From 1962, #7 pulled a standard gauge tourist train from Keystone to Oblivion, where it met the narrow gauge train. When that became too expensive to operate, #7 pulled the train the entire distance between Hill City and Keystone. It was used in an episode of the Walt Disney TV series "Gunsmoke" in 1970, the funnel stack was added for the Disney movie “Scandalous John” in 1971 and, most recently, it appeared in Steven Spielberg's 2005 TV series "Into the West".
#7 weighs 125,000 lbs, 96,000 lbs on its 46” drivers. With 17” x 24” cylinders, an 18.7 sq ft grate, 101 sq ft firebox and total heating surface of 1,637 sq ft, it operates at a boiler pressure of 180 psi delivering 23,070 lbs tractive effort.
Baldwin built various types of logging mallets, with tanks or tenders, wood, coal or oil burning (although wood and coal burners were rare, as they created sparks that could ignite forest fires). Relatively small, most of these locomotives weighed between 200,000 lbs and 300,00 lbs and nearly all worked in the Pacific Northwest.
They could handle rough track and steep grades as well as any Shay, but were easier to maintain. Their two, short driver wheelbases also meant that curves up to 40° were well within their turning radius.
Above, when I visited the BHC, #110 was being readied to haul the day’s first excursion from Hill City to Keystone.
This 2-6-6-2T (Tank) articulated mallet was built by Baldwin in 1928 for the Weyerhaeuser Timber Company to work on its Vail, WA, line. It was the first of Weyerhaeuser's many logging mallets, and one of a total of thirty logging mallets built by Baldwin between 1910 and 1937. Six other articulated single-expansion logging locomotives were also built by Baldwin, but these are not true mallets like #110.
A true mallet, or compound locomotive, uses steam generated by the boiler twice. Steam is fed first to high-pressure cylinders. The exhaust steam from these is then fed to the larger, low-pressure cylinders (the front cylinders on #110).
This process, called compound compression, was first applied commercially by the Swiss engineer Anatole Mallet (1837-1919) in 1876 to a series of small, 2 cylinder compound 0-4-2 tank locomotives for the Bayonne-Anglet-Biarritz Railway in France. Mallet also introduced locomotive articulation, in which the rear engine is rigidly attached to the main body and boiler of the locomotive, while the front engine rides on a separate truck attached to the rigid rear frame.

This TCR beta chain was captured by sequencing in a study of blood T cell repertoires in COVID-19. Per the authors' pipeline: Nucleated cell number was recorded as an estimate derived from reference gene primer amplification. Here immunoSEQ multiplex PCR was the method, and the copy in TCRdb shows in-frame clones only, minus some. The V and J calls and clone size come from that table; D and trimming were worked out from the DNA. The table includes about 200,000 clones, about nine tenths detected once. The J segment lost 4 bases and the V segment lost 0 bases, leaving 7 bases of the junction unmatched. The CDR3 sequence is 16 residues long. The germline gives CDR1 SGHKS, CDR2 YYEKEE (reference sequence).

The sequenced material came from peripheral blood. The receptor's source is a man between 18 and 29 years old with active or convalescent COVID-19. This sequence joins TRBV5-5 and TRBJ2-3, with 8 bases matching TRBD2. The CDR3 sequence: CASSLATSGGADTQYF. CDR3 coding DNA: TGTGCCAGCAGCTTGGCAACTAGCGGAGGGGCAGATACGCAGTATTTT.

Above, taking on water. #110 is an oil burner weighing 220,000 lbs, 187,264 lbs on its 44” drivers. It has a 23’ 8” engine wheelbase but each driver wheelbase is just 8’. The high pressure cylinders are 17” x 24” and the low pressure cylinders are 26” x 24”. With a 26.2 sq ft grate, 128 sq ft firebox and total heating surface of 2,000 sq ft, including 346 sq ft of superheating, it operates at a boiler pressure of 200 psi delivering 37,545 lbs tractive effort.
After over twenty-five years working at at Vail, #110 was sold to the Rayonier Lumber Company in 1954 where it operated on the Grays Harbor line until 1966. During that time, it was fitted with a tender from Rayonier 2-8-2 #101.
Above, the passengers are boarding and train is almost ready to leave.
Rayonier retired #110 in 1968 and it was sold to the Promontory Chapter of the National Railway Historical Society. In 1971, the locomotive was transferred to the Wasatch Railroad Museum and placed on display at Heber City, UT. Then, in 1993, it was sold to the Nevada State Railway Museum and was placed in storage at Boulder City, NV.
Six years later, in 1999, it was sold to the Black Hills Central and trucked from Nevada to South Dakota on four semi-trailers. Work then began to restore the mallet to operating condition. It returned to steam in January 2001.
Left, once the
passengers have all boarded, #110 eases the six car train away from the depot.
that day was 10.15 am, but the train actually left at 10.00. So, if you plan on riding, make sure you get to the depot with enough time.
There is only a small depot building at Keystone, although the town is a bit of a tourist hotspot. Mount Rushmore National Monument, a huge draw, is just outside the city limits.
Some passengers leave the train here, while others board.
At Keystone, #110 is uncoupled to take on water ready for the climb back to Hill City.